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Thursday September 7, 2000

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Dahl short story collection worth a look

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By Vanessa Francis

Arizona Daily Wildcat

Late children's author delights with "Skin and Other Stories"

The name Roald Dahl evokes, for many, a fond childhood memory. His previous books, including "Charlie and the Chocolate Factory" and "James and the Giant Peach" - both made into feature films - were enjoyed by many during their early years of reading.

Dahl's stories were made famous because of their fantasy quality and the originality of their characters. His newly-released short story collection, "Skin and Other Stories," published a decade after the acclaimed author's death, is certainly no exception to his literary talent.

The collection includes eleven stories intended for a young adult audience. Each story features a troubled main character who, by the story's end, meets his or her demise - often times in a graphic fashion. In the fictitious world of Roald Dahl, justice prevails.

While the stories tend to open slowly, the reader soon becomes ensnared in the narrative and anxiously awaits the outcome.

All around, the stories are good, but the standouts are definitely "Skin" and "The Surgeon" (which appeared in Playboy in 1986).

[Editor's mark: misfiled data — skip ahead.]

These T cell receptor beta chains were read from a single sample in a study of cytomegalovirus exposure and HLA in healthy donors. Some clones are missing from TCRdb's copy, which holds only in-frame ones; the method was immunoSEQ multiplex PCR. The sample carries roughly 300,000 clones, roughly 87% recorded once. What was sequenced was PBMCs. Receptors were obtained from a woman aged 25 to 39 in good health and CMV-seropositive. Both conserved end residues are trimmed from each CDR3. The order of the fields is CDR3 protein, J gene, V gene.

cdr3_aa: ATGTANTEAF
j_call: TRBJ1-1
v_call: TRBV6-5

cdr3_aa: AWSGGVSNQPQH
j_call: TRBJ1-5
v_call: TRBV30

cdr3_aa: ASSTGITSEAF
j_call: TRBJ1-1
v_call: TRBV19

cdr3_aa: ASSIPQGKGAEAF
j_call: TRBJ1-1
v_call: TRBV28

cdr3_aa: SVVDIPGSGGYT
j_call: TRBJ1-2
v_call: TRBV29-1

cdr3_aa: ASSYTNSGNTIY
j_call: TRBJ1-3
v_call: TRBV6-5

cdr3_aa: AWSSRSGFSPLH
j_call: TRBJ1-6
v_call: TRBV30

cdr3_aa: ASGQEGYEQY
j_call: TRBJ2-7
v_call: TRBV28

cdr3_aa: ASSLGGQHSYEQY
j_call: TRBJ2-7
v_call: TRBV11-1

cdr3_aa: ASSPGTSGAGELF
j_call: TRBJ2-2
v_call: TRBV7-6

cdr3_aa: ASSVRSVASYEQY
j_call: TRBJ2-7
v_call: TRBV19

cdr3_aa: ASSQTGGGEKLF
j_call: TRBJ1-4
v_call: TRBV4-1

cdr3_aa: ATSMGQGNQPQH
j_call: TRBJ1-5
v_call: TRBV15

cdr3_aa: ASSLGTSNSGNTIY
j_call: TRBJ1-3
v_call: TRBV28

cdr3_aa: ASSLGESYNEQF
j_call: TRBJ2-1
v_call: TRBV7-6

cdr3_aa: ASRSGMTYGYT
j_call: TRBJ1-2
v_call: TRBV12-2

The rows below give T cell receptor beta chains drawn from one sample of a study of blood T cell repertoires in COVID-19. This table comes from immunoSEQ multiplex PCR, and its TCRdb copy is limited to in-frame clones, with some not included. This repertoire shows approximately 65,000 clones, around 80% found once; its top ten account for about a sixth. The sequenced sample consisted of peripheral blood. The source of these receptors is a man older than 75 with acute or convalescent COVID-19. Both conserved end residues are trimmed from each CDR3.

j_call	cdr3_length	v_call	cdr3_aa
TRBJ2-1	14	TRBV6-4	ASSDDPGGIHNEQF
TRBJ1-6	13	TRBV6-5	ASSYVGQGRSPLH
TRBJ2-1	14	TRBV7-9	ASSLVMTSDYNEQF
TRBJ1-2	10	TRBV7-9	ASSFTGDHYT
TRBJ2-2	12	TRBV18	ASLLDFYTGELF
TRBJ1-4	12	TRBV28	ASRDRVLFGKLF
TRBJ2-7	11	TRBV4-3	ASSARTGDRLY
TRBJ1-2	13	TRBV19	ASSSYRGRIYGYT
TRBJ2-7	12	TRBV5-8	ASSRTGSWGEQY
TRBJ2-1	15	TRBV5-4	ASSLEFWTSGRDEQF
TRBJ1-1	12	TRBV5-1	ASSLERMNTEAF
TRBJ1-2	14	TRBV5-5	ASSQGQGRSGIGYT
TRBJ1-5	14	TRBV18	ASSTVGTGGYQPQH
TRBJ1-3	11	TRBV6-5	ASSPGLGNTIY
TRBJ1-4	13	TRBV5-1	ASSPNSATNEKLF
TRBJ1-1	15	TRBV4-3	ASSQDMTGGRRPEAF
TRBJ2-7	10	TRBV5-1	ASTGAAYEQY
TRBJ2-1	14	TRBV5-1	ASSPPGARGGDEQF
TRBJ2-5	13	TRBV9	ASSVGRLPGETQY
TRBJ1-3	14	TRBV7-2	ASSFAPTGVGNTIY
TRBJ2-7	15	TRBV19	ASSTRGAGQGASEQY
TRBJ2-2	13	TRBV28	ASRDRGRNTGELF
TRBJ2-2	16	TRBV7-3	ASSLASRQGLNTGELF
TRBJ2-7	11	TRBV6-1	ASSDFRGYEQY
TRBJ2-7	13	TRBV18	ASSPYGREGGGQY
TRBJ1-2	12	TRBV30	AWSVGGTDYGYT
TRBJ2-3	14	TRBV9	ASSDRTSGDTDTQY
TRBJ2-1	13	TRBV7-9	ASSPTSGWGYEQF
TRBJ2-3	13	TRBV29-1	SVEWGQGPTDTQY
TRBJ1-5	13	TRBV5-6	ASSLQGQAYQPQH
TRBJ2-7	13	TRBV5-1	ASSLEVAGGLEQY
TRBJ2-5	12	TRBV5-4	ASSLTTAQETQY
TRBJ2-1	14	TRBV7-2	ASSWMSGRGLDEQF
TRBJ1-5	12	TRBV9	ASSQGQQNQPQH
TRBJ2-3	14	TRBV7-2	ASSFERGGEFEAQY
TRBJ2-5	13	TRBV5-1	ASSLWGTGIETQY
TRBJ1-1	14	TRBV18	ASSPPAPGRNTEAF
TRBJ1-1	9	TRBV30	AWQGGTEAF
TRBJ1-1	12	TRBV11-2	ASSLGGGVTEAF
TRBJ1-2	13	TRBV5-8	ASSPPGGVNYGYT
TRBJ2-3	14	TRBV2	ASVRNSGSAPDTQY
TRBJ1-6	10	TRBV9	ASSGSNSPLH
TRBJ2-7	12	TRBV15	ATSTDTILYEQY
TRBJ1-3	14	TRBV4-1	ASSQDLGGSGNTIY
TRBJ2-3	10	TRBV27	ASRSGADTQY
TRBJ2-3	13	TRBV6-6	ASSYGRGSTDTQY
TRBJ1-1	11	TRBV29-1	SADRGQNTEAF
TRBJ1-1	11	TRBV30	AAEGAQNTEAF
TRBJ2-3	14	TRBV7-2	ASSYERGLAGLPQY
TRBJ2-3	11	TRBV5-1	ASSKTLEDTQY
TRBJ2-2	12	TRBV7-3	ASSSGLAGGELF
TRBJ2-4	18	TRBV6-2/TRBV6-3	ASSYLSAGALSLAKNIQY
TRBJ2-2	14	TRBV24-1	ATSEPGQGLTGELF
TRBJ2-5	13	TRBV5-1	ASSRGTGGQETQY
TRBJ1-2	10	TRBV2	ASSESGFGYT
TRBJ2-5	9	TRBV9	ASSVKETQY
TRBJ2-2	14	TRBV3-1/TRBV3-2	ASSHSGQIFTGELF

The story "Skin," written entirely in flashback, is about an elderly homeless man who possesses a priceless work of art tattooed on his back and is tempted by a large sum of money to sell it.

The title character of "The Surgeon," the caring physician Robert Sandy, living in Oxford, is similarly teased with the allure of money when the prince of Saudi Arabia presents him with a rare diamond worth over a million dollars after Sandy saves his life from a car accident.

These stories both address the power of the dollar to challenge personal morality. In this collection, the lust for money often proves to be the undoing of the protagonist. Dahl, in this book and in his previous works, is consistently critical of materialism and the dangers that it presents to the individual.

Furthermore, both these stories illustrate another common theme of Dahl's work- an overwhelming amount of gory detail. In "Lamb to the Slaughter," for example, one character kills her husband by a blow to the head with a frozen leg of lamb.

The themes of violence and gore, furthermore, are not just limited to people. Dahl extends his flair for imaginative gross-out narratives to the animal kingdom. In "An African Story," for example, a giraffe is decapitated by an airplane wing and a dog is beaten to death.

Dahl's sympathies do occasionally though turn to the side of nature, as in "The Sound Machine," where a scientist creates a machine that measures the screams from roses and other flora as they are cut.

The stories, despite being targeted at a younger audience,are both intelligently written and interesting for all ages.

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